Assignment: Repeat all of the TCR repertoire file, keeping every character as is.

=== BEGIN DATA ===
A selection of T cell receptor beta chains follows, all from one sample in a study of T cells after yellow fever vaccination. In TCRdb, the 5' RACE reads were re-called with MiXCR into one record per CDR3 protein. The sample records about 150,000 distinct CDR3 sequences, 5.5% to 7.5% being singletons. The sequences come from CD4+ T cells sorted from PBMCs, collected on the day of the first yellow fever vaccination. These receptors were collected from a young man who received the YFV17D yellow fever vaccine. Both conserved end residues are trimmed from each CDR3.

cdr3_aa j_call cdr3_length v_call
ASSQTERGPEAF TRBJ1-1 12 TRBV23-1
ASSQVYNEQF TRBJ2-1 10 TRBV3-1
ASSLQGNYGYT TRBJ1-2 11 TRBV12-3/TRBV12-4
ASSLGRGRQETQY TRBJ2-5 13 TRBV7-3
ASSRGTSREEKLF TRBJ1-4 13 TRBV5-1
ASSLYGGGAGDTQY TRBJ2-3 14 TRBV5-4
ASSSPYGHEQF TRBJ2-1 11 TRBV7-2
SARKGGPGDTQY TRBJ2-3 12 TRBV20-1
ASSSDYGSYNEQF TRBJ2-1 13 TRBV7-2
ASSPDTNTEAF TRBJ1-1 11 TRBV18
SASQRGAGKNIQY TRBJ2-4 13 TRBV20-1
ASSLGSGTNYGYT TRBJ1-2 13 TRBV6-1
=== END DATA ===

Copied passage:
A selection of T cell receptor beta chains follows, all from one sample in a study of T cells after yellow fever vaccination. In TCRdb, the 5' RACE reads were re-called with MiXCR into one record per CDR3 protein. The sample records about 150,000 distinct CDR3 sequences, 5.5% to 7.5% being singletons. The sequences come from CD4+ T cells sorted from PBMCs, collected on the day of the first yellow fever vaccination. These receptors were collected from a young man who received the YFV17D yellow fever vaccine. Both conserved end residues are trimmed from each CDR3.

cdr3_aa j_call cdr3_length v_call
ASSQTERGPEAF TRBJ1-1 12 TRBV23-1
ASSQVYNEQF TRBJ2-1 10 TRBV3-1
ASSLQGNYGYT TRBJ1-2 11 TRBV12-3/TRBV12-4
ASSLGRGRQETQY TRBJ2-5 13 TRBV7-3
ASSRGTSREEKLF TRBJ1-4 13 TRBV5-1
ASSLYGGGAGDTQY TRBJ2-3 14 TRBV5-4
ASSSPYGHEQF TRBJ2-1 11 TRBV7-2
SARKGGPGDTQY TRBJ2-3 12 TRBV20-1
ASSSDYGSYNEQF TRBJ2-1 13 TRBV7-2
ASSPDTNTEAF TRBJ1-1 11 TRBV18
SASQRGAGKNIQY TRBJ2-4 13 TRBV20-1
ASSLGSGTNYGYT TRBJ1-2 13 TRBV6-1